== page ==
Exploring the 11 Woodpeckers of Michigan

George Michael
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Woodpeckers of Michigan tap, drum, and drill their way through diverse habitats, adding vibrant life to the state’s forests. The woodpeckers stand out as remarkable and recognizable birds among the numerous avian species that grace Michigan’s skies and forests. These skillful drummers, often identified by their hammering sounds echoing through the woods, are vital to the state’s ecosystem.

This detailed guide delves into the fascinating world of woodpeckers found in Michigan, sharing insights into 11 distinct species. Whether you’re an avid birder, a nature lover, or a curious local, this exploration will deepen your appreciation for Michigan’s woodpeckers. It may inspire you to grab your binoculars and head out for an adventure in the natural beauty of the state.

Where To Find Woodpeckers in Michigan

Before we spotlight each woodpecker species, let’s touch on the locations where you can spot these birds best. Michigan’s vast land offers a range of environments, from dense forests to marshlands and suburbs, providing a varied backdrop for woodpecker watching.

Northern Michigan

The dense boreal forests in the Upper Peninsula are ideal for species like the Black-backed, American Three-toed, and Northern (Arctic) Three-toed woodpeckers. Meanwhile, the migratory Red-headed and Lewis’s woodpeckers can be found near the edges of the Great Lakes or in the extensive woodlands.

Southern Michigan

Crisp woodlands and suburban areas in the southern part of the state harbor a rich population of Pileated and Red-bellied woodpeckers. These areas can be more accessible for day-trip birdwatching and are home to more residential woodpecker species.

Bearing these pointers in mind, let’s take a closer look at Michigan’s especially interesting woodpeckers.

A comparison table for the 11 woodpeckers of Michigan

Woodpecker SpeciesSizePlumageHabitatForaging BehaviorDistribution
Downy WoodpeckerSmallestBlack-and-whiteDeciduous and mixed forestsForages on insects, identified by soft “pik” callYear-round resident, widespread throughout Michigan
Hairy WoodpeckerLarger than DownyBlack-and-whiteSimilar to Downy, prefers larger branches and trunksSimilar foraging behavior to Downy, larger billYear-round resident, widespread throughout Michigan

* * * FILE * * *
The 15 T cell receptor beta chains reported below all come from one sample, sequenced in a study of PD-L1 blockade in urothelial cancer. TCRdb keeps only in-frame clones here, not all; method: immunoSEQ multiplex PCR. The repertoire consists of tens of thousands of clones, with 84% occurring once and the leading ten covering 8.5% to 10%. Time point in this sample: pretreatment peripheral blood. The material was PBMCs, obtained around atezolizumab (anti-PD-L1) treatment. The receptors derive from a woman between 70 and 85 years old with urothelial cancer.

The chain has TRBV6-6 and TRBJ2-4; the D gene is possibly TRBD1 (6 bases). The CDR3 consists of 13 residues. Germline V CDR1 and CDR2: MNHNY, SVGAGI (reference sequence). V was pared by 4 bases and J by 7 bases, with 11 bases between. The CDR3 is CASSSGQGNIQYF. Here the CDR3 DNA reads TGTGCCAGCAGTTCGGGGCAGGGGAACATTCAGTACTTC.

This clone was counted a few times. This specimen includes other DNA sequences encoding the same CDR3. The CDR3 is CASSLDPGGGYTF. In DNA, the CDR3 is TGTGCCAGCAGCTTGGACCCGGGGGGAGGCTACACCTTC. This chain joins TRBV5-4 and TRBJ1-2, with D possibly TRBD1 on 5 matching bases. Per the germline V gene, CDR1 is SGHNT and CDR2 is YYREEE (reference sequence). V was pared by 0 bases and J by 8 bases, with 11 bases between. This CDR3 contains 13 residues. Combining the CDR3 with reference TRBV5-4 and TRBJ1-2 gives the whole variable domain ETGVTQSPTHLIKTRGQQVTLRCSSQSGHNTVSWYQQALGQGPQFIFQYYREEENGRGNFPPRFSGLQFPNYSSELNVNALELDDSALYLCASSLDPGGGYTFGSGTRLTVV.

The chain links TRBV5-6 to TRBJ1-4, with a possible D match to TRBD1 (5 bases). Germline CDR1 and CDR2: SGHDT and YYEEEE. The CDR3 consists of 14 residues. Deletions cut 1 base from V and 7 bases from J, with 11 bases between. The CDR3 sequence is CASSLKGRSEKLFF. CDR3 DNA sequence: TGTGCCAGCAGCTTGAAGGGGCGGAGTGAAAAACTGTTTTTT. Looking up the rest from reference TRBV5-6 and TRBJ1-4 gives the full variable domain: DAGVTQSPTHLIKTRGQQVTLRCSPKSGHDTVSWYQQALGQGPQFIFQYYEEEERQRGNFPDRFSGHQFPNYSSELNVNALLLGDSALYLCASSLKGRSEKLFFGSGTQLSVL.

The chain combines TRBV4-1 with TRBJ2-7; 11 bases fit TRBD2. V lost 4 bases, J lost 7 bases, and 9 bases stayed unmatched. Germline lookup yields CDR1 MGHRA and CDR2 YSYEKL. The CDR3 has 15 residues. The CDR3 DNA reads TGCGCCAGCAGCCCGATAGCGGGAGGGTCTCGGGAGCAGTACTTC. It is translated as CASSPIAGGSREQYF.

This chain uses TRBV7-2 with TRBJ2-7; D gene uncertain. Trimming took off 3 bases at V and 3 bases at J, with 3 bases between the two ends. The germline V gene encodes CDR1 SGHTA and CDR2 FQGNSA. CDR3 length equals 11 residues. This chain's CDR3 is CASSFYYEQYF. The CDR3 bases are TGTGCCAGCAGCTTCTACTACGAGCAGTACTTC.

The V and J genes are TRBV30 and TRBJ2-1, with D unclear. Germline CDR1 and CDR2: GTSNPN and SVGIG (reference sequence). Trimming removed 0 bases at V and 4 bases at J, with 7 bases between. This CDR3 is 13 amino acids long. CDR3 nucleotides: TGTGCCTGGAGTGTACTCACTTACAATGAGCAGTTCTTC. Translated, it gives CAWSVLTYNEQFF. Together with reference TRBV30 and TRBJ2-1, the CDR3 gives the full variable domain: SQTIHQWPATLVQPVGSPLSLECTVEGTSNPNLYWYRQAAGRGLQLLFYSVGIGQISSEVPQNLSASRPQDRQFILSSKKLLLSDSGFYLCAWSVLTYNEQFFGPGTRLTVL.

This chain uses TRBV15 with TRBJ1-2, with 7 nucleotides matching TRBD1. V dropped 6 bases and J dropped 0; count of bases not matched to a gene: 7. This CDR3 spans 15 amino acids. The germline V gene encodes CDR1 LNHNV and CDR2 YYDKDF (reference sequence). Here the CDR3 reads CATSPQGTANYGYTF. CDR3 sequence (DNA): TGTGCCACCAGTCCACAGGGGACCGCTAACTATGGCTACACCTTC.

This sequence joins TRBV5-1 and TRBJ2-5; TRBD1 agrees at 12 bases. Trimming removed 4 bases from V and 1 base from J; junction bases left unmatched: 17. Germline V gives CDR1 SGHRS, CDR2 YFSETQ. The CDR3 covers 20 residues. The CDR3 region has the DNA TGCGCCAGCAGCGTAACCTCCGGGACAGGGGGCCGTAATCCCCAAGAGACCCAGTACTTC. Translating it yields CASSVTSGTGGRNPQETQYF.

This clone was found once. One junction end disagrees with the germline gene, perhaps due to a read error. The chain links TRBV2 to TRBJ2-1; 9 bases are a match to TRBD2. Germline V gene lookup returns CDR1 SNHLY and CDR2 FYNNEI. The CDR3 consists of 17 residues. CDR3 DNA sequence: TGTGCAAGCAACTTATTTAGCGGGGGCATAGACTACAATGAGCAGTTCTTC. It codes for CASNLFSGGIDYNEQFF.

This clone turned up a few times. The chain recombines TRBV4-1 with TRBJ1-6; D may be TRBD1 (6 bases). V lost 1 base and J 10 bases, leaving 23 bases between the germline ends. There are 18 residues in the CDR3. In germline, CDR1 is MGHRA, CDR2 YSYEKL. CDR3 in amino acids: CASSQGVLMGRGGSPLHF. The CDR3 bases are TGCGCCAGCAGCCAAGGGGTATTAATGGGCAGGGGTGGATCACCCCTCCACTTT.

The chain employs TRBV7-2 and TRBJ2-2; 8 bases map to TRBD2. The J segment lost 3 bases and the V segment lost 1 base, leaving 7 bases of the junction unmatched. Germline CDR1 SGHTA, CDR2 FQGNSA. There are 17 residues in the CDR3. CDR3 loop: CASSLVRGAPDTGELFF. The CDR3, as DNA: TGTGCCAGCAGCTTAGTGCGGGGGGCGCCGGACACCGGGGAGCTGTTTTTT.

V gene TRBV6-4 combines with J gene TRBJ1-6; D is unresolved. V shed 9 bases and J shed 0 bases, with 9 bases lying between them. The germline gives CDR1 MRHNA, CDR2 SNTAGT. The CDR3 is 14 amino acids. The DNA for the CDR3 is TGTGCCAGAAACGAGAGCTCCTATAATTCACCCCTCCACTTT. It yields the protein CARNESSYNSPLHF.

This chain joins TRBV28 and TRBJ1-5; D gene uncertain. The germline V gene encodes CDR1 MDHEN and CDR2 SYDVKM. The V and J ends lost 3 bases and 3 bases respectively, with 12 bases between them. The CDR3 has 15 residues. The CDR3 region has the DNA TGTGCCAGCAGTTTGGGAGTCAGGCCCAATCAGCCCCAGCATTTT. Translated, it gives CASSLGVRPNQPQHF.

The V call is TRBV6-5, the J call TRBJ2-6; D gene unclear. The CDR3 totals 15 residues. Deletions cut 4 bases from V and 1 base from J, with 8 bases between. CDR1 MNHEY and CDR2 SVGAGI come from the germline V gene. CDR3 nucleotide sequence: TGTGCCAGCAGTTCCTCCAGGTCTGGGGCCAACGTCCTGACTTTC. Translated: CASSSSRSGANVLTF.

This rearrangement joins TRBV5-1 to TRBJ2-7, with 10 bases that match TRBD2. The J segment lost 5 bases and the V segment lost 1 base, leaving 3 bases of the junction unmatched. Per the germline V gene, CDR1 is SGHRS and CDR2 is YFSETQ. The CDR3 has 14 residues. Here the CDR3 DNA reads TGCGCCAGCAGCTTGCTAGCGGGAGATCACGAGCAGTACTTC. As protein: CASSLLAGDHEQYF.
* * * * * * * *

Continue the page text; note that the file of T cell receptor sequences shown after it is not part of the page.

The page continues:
Red-headed WoodpeckerMediumBlack back and wings, white belly, red headVarious habitats, skilled at catching insects on the wingCatches acorns, stores them in hiding placesYear-round resident, often found near Great Lakes and woodlands
Pileated WoodpeckerLargestRed crest, black plumageMature forests with large treesDrums loudly, drills rectangular holes for antsYear-round resident, prefers mature forests in Michigan
Northern FlickerMediumSpotted appearanceWidespread in open habitatsForages on ground for ants and beetlesYear-round resident, widespread throughout Michigan
Red-bellied WoodpeckerMediumRed cap and napeResidential areas, feeds on fruits, seeds, and insectsOften seen clinging to feeders or treesYear-round resident, commonly found in southern Michigan
Yellow-bellied SapsuckerMediumRed foreheadSummers in Michigan, winters in southern U.S.Drills small holes in trees to feed on sapMigratory, spends summers in Michigan
Black-backed WoodpeckerMediumBlack back, white bellyPine barrens, burned forestsSpecialized in finding insects under bark of dead treesYear-round resident, associated with pine barrens and burned forests
American Three-toed WoodpeckerMediumBlack-and-whiteConiferous and mixed forestsSports only three toes, prefers standing dead treesYear-round resident, primarily found in northern Michigan
Northern (Arctic) Three-toed WoodpeckerMediumBlack-and-whiteSimilar to American Three-toed, found in colder regionsClosely related to American Three-toed, less frequentPrimarily found in northernmost reaches of Michigan
Lewis’s WoodpeckerMediumPink-red belly, gray face, green iridescenceOpen forests, pine woodlandsSports unique plumage, more frequently found in western statesMigratory sightings in Michigan are possible during migrations

11 Woodpeckers of Michigan

Michigan boasts a variety of woodpecker species, each with its own unique attributes and significance. We’ll start by contrasting the Downy and Hairy Woodpeckers – two frequently encountered species due to their widespread distribution and similar appearances.

1. Downy Woodpecker

Downy Woodpecker
Image credit:Suefeldberge


The Downy Woodpecker, Michigan’s smallest and most common woodpecker, is a year-round resident. Its petite size and distinctive black-and-white plumage are a delight for birdwatchers. Often found in deciduous and mixed forests, these acrobatic woodpeckers feed on insects and can be identified by their soft “pik” call.

2. Hairy Woodpecker

Hairy Woodpecker
Image Credit: Mirceax


Resembling the Downy Woodpecker, the Hairy stands out with its larger size and bill. They share similar habits and habitats, including the same call and rhythmic drumming. Their larger bill allows them to drill into wood more efficiently and are more likely to forage on larger branches and trunks.

Next, we focus on the striking Red-headed Woodpecker, known for its vibrant hues and unique behaviors.

3. Red-headed Woodpecker

Red-headed Woodpecker
Image credit: BrianLasenby